Last weekend I finally broke down and did it. After months of begging and pleading, I downloaded Pokémon Go for my son. After all, EVERYONE else already has it. Plus, I had read up about it online and talked to some friends who play with their kids and decided that it’s not your typical video game that would render Buddy Boy a stationery zombie on the coach, his eyes glued to a screen. We could hop on our bikes and ride all over our neighborhood, hunting for wild Pokémon and hatching magical Poke-eggs. Augmented Reality, my husband said it’s called. What doesn’t sound fun about that?
After their first 2-hour hunt, my son came home exhilarated over his catch, jumping up and down to show me all the Pokémon now registered to his Pokedex.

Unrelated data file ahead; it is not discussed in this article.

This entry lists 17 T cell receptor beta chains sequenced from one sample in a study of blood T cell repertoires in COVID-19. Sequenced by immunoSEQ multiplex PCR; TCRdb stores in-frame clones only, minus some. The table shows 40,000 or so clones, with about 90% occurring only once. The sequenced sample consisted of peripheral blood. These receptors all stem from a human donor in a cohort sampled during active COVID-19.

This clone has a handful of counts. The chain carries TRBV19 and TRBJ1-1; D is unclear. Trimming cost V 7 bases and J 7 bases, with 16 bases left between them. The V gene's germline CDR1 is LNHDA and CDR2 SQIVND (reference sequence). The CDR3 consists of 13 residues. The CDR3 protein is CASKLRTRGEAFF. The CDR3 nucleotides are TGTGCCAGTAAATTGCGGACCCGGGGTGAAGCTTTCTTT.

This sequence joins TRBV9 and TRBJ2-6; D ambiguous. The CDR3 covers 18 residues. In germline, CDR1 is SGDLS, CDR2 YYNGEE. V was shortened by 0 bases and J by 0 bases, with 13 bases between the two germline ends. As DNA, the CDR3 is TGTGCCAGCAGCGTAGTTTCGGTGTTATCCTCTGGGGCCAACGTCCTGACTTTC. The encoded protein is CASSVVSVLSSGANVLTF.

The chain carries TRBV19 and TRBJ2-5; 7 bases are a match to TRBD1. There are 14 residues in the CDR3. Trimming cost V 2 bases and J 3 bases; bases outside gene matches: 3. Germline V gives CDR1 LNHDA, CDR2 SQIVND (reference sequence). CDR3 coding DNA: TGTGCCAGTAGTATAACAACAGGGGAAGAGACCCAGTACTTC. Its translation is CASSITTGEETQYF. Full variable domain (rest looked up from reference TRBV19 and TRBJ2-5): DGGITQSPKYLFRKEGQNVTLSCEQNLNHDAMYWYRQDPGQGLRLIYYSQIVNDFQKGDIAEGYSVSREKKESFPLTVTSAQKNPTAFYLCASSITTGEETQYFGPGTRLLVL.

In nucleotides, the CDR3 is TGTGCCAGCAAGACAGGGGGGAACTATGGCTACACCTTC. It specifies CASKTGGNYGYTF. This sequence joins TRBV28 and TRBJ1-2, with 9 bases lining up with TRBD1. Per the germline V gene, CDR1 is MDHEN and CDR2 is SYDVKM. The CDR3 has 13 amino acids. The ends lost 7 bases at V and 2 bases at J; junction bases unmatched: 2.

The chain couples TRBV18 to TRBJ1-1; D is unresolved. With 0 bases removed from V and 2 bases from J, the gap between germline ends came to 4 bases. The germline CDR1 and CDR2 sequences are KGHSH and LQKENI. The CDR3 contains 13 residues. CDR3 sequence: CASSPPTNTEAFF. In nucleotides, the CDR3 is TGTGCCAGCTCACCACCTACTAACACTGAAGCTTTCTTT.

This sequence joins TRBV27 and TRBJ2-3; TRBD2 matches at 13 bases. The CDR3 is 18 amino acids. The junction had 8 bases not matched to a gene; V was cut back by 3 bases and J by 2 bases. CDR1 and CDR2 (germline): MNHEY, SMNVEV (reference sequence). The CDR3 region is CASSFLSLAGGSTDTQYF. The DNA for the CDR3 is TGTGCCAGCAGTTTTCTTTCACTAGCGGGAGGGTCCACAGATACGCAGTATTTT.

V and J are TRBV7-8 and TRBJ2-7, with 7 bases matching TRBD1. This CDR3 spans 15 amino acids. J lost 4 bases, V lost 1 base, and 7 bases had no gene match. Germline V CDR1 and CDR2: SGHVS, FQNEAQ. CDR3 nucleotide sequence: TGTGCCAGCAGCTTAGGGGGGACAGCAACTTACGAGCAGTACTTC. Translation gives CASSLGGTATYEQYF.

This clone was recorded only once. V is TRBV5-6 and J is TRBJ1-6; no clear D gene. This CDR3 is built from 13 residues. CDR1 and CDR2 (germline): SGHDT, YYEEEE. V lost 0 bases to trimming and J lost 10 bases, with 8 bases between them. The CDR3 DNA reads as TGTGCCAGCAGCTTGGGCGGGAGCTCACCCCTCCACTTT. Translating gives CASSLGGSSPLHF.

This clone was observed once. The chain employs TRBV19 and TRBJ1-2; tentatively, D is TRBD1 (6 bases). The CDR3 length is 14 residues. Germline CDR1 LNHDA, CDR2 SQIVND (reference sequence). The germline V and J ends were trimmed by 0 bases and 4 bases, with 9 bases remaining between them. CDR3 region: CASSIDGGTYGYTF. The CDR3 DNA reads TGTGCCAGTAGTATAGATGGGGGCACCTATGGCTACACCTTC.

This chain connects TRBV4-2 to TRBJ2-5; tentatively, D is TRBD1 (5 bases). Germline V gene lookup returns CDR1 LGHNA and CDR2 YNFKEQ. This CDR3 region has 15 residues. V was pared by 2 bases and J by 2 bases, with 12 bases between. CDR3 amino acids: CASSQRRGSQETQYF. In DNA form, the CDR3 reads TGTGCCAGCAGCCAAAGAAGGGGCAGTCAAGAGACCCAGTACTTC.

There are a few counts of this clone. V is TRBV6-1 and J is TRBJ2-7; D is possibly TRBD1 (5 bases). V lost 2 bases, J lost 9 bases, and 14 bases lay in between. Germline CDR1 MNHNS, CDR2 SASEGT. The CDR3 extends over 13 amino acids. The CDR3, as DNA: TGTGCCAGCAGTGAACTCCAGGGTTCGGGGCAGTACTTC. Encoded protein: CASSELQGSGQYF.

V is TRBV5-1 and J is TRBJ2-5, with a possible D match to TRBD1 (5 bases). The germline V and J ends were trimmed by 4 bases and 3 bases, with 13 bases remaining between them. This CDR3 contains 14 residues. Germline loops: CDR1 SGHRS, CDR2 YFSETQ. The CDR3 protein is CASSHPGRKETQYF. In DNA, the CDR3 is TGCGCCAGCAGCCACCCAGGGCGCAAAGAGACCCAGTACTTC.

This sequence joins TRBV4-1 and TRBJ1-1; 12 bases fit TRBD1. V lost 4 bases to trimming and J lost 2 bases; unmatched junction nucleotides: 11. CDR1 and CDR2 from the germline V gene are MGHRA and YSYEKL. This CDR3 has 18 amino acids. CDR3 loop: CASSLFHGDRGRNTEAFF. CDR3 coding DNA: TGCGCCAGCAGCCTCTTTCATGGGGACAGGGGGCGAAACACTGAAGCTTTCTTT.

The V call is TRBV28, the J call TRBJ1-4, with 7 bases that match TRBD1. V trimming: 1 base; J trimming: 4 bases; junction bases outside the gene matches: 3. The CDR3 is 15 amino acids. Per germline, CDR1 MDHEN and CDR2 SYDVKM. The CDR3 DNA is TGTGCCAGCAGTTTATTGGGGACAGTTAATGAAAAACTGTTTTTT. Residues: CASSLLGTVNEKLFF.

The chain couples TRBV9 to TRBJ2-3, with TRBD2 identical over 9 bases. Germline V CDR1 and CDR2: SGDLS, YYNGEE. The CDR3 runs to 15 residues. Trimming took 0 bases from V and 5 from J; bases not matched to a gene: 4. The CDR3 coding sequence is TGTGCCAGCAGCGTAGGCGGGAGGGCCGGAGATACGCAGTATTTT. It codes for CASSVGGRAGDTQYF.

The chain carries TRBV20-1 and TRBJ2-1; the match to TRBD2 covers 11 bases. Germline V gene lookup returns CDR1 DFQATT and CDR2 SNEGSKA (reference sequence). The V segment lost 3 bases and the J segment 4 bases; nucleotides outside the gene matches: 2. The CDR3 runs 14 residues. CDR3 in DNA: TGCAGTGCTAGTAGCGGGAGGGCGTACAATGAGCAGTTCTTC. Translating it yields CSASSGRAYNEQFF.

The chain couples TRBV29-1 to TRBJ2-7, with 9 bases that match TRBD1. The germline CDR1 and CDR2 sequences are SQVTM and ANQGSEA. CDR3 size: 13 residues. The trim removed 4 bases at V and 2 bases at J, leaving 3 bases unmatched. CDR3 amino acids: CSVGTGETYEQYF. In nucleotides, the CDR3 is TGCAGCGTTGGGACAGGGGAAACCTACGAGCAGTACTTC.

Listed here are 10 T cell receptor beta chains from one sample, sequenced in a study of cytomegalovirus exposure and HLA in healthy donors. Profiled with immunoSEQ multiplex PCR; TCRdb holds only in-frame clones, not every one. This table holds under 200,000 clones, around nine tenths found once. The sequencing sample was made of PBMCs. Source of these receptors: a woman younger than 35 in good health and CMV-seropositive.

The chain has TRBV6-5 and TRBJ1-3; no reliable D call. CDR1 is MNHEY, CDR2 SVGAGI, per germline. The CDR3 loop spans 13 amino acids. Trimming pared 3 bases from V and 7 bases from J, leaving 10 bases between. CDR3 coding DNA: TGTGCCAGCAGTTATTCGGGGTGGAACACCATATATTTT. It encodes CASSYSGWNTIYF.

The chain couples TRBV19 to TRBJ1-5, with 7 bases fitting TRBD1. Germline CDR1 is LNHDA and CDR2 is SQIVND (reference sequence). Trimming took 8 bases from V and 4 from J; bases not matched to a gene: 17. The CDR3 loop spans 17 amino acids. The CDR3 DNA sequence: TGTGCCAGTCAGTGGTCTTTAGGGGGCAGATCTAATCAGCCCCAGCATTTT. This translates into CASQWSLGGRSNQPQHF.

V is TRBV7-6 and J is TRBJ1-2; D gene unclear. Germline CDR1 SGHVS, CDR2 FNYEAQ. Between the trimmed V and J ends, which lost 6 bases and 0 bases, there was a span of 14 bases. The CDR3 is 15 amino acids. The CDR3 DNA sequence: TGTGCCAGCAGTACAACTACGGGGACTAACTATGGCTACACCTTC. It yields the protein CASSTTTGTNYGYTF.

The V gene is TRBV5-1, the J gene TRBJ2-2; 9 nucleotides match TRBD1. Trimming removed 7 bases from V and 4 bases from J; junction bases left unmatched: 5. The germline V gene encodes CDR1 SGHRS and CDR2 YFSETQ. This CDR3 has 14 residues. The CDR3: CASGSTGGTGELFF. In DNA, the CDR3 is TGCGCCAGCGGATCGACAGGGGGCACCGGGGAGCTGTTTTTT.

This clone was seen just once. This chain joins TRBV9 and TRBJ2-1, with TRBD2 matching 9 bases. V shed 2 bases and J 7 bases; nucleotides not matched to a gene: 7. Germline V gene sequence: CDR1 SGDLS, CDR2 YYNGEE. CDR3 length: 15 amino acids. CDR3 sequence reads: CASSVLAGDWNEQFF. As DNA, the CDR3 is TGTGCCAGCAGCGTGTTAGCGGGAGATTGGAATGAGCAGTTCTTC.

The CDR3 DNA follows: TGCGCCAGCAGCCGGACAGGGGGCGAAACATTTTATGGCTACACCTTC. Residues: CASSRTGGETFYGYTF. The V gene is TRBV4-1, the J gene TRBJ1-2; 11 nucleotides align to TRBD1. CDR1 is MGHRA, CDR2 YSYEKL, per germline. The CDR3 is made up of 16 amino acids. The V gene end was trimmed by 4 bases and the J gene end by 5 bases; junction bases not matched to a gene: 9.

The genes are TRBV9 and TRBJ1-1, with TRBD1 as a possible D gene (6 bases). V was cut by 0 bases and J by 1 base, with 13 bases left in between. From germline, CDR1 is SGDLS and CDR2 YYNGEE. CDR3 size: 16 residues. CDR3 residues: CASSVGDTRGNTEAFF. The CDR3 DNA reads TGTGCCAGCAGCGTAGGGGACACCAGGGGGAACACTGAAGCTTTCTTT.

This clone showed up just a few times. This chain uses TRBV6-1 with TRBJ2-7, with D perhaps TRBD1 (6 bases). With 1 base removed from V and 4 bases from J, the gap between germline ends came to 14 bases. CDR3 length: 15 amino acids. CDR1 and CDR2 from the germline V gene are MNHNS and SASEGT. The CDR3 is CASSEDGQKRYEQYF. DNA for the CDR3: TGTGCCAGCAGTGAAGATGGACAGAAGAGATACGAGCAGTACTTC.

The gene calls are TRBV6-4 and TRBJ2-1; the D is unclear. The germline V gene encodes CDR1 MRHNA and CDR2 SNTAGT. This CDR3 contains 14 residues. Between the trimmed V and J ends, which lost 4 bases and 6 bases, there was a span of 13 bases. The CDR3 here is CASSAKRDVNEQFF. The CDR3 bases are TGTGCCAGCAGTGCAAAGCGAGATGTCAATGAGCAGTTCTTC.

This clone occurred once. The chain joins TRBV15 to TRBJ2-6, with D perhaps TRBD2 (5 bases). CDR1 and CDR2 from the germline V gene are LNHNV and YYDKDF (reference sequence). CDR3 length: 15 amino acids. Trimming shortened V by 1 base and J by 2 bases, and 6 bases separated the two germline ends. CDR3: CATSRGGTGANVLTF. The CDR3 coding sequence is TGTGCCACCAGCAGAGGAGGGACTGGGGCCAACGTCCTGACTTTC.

“So…?” I asked my husband. “How was it?”
“It’s actually a lot of fun!” He replied. “And it’s a great way to get a good bike ride in. We rode all over, up some really steep hills, and he just flew right up them.”
We laid down some ground rules about when we could play: weekends only. During the week, he could look at his Pokedex at home, but we wouldn’t be going on any Pokémon hunts on school nights. Last night, while checking his Pokedex and Pokepack, Buddy Boy discovered that he only had 8 Pokeballs left. You’d have thought the world was about to end…
“Can we please go to a Pokestop? Please? What if I run out and a Pokémon comes to our house? Please!”
“We can’t go now, it’s almost bedtime. But I am going downtown for a conference tomorrow and I know there are a lot of Pokestops downtown and at the bus stop, so I will get some more Pokeballs for you tomorrow,” I promised.
So here I am, on the bus, shielding my phone away from the other passengers so that they can’t see that I, a grown and educated woman, is playing Pokémon Go. If anyone asks, it’s for my son. But, if they ask again, I might admit that I’m having fun.
Oh, got to go! A wild Swinub just appeared!